• 3.2.5 Areas
    • 1 BIM model with dimensions could and should be accurate if the Technician has correctly identified all elements correctly and delivers a BoM to work from?
    • 2 BofQ will be +/-10% inaccurate? But based on BIM BoM or Consultant Drawings
    • 2 Cost plan quantities might probably be as inaccurate as BofQ, (based only on client brief room schedules?)
    • 3 Consultants drawings: could and should be accurate if the Technician has correctly identified all elements correctly.
  • 3.2.6. Quantities
    • 1 materials delivered:
      • Includes: excess to requirements, damage and waste factors, and handed to client for FM)
      • Does not account for x% lost on site and diverted to do PJs Private Jobs by sub-contractors)
    • 2 BIM model with dimensions could and should be accurate if the Technician has correctly identified all elements correctly and delivers a BoM to work from?
      • Ignores the wastage and loss factors listed above (in 1 materials delivered)
    • 3 BofQ will be +/-10% inaccurate? But based on BIM BoM or Consultant Drawings
    • 3 Cost Plan probably as inaccurate as BofQ
    • 4 Estimations (Measurements? Inconsistent with 3.2.5) from Consultants drawings: could and should be accurate if the Technician has correctly identified all elements correctly; but will be +/-10% inaccurate?
  • ‘As Built’ is not a true reflection of cost to constructor nor of embodied carbon (ignores all waste and other losses)
  • This is all part of the QS drive to low cost (at the expense of performance, impacts, emissions), that does not reflect the truth.
  • There is a contradiction here ‘as-built’ and ‘gross materials quantities’ allowing for losses.
  • 3.2.7 Units of measure
    • NIA may result in ignoring external and internal corners in quantities
    • 5 of the 7 invite very low levels of accuracy
  • 3.3.1 Table
    • excludes the Micro SMEs without EPDs with innovative low carbon materials
    • (EPD for the simplest materials costs: circa £10,000, more complex products considerably more)
    • The figures probably exclude carbon sequestration of timber products, which is essential to get through the next 10 years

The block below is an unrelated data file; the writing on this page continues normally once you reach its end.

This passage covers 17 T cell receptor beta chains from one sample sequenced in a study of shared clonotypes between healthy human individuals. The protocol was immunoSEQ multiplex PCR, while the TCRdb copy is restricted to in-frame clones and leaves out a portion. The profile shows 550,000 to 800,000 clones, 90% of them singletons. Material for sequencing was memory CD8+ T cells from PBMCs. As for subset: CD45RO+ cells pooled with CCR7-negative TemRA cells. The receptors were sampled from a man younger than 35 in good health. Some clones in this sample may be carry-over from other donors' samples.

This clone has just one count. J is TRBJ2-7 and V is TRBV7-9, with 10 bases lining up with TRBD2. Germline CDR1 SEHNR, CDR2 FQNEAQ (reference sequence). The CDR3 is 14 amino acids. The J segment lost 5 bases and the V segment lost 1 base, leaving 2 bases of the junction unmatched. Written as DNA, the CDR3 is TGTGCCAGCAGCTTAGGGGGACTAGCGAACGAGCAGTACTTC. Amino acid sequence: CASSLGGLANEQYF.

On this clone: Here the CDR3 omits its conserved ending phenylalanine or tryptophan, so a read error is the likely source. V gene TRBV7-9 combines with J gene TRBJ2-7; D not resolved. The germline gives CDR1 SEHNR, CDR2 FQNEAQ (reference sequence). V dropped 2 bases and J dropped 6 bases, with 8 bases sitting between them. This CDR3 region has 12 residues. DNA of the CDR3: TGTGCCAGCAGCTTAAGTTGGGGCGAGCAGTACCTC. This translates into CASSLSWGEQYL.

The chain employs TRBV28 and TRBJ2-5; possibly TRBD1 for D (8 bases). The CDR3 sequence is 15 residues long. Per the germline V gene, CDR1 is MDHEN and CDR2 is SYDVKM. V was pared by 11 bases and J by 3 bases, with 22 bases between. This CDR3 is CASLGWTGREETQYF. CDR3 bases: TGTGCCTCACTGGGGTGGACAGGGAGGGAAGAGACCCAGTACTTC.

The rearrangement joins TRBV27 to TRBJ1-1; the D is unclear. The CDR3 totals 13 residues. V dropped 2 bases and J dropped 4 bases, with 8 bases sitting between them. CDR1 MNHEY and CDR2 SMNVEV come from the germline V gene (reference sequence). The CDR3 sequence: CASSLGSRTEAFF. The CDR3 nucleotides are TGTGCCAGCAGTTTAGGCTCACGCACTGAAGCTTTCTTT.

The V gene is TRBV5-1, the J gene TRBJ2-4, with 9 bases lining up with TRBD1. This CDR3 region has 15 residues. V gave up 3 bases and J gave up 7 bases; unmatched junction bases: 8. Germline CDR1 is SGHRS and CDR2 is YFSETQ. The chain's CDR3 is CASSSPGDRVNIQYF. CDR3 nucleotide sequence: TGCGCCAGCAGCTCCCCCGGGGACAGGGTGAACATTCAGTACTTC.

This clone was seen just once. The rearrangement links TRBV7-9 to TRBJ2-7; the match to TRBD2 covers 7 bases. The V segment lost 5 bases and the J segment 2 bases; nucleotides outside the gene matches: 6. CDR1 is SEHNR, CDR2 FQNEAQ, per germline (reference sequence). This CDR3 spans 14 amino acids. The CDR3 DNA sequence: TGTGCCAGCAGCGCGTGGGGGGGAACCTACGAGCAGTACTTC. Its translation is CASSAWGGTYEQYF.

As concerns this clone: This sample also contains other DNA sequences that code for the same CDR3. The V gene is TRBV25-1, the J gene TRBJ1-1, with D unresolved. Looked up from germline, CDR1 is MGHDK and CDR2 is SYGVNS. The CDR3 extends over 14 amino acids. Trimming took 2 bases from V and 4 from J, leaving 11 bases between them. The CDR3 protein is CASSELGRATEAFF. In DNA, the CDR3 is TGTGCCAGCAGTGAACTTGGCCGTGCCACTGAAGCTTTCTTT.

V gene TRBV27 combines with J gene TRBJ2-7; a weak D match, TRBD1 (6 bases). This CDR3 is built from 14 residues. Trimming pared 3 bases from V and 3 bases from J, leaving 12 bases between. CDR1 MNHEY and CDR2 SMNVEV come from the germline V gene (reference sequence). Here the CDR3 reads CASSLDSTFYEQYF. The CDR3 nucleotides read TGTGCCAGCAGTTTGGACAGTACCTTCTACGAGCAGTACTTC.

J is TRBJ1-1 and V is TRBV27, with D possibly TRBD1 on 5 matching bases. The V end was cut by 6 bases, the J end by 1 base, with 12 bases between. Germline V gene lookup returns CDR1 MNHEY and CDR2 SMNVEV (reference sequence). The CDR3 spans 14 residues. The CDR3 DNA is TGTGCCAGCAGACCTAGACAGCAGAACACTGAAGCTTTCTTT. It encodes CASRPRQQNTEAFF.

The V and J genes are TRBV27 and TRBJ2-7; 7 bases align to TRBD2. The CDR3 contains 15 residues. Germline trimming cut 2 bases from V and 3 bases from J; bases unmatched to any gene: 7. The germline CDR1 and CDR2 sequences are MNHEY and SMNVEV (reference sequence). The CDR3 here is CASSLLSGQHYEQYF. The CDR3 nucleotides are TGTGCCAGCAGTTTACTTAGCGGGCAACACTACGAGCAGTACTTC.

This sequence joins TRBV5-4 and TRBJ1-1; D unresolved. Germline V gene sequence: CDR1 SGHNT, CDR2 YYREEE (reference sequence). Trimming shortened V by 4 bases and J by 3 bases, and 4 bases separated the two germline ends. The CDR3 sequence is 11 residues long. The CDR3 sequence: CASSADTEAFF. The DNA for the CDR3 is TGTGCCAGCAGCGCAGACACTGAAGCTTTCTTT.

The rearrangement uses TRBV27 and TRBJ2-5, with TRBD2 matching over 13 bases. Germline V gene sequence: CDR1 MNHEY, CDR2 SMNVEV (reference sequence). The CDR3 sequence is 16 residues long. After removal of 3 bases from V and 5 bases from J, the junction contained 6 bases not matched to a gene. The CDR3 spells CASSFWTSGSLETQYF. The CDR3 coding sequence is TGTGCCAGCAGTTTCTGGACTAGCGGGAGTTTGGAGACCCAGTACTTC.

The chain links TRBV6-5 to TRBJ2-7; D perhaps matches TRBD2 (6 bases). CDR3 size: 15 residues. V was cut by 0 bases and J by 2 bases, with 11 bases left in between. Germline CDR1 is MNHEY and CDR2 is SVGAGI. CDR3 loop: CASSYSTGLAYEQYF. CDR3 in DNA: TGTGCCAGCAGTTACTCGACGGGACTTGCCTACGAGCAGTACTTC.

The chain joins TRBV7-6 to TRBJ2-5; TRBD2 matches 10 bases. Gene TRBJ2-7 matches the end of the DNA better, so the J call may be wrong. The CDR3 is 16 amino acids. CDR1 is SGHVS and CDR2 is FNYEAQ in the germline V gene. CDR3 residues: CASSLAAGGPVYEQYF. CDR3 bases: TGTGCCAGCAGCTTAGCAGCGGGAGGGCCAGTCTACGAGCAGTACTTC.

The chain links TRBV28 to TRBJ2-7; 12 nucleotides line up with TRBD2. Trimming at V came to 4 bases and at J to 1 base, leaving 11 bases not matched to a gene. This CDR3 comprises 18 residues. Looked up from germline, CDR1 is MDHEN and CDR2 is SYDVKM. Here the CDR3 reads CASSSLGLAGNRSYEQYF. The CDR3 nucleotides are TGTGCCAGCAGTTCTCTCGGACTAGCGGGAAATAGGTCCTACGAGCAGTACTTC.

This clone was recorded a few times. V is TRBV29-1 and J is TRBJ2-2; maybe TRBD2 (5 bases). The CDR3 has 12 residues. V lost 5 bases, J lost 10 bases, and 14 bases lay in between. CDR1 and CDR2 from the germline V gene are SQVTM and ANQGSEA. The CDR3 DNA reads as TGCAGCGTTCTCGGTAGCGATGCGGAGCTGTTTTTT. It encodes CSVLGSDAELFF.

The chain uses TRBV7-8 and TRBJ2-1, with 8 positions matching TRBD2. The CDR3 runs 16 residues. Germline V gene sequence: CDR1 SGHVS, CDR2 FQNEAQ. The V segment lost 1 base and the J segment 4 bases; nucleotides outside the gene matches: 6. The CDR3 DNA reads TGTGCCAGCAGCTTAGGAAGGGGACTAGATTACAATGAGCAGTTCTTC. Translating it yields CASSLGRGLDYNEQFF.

• 3.4.1 PEFC is not equivalent to FSC in our judgement, Government bodies tell us to assume they are equal.
  • EOL End of Life: if we survive, in 60 or 100 years time the circular economy should be well developed through necessity, it is unlikely that timber will be permitted to be landfilled or incinerated.
  • Table 6
    • Could be an Appendix
    • UK spelling is Galvanized
    • Why should we start a project with default assumptions that do not reflect our standard practices,
    • Why automatically choose high impact materials?
    • Why are all three timbers not FCS Or Equivalent?
  • Table 9
    • Could be an Appendix
    • Table content does not reflect reality
    • e.g. Asphalt roof 60 years, Single layer 25, BUR 20 years
  • 3.5.3.5.
    • Is ‘No Predetermined change of use during 60 year life’ permitted?
    • So much of this is a great deal of work for project that may not go ahead and so there incentive will be to over simplify these process and reuse them without thorough review on subsequent projects.
  • Table 12
    • could be an Appendix
    • Uses BCIS approach to elemental cost planning for carbon planning, is this low level of granularity good enough?

Layout:

  • Seriously you care about the layout?
  • Table 1 Why is this not an appendix
  • Table 3 Whys is this not an Appendix
  • many tables could be an appendix
  • You must provide an answer to this question.

7.   How accessible and applicable do you believe the existing Professional Statement is in respect to undertaking a LCA?

  • It is not an LCA (Life Cycle Assessment) the task is described in all locations as a WLCA (Whole Life Carbon Assessment)
  • LCA is normally associated with a product or generic material or a specific material, it addresses more than Carbon
  • The result of which is an EPD (Environmental Product Declaration), most LCA’s EPD are focussed on A1-A3 since manufacturers cannot do crystal ball gazing and many are not thinking circular economy yet.
  • A1 to A3 is the best that can be done without a lots of site specifics; materials, labour and plant availability, which may not yet be available; and needs a crystal ball.
  • Doing a carbon estimate, carbon plan or carbon tender feels like it will be as challenging and time consuming as a Cost Tender.
  • Another profession or service for the LCA profession?
  • We will be the most highly documented demise of a planet’s race.
  • There may be some scope for breaking down the silos and closer teamwork in this area.
  • Table 2
    • So much information is not readily available today, more guidance is needed on how to get it or how to calculate it.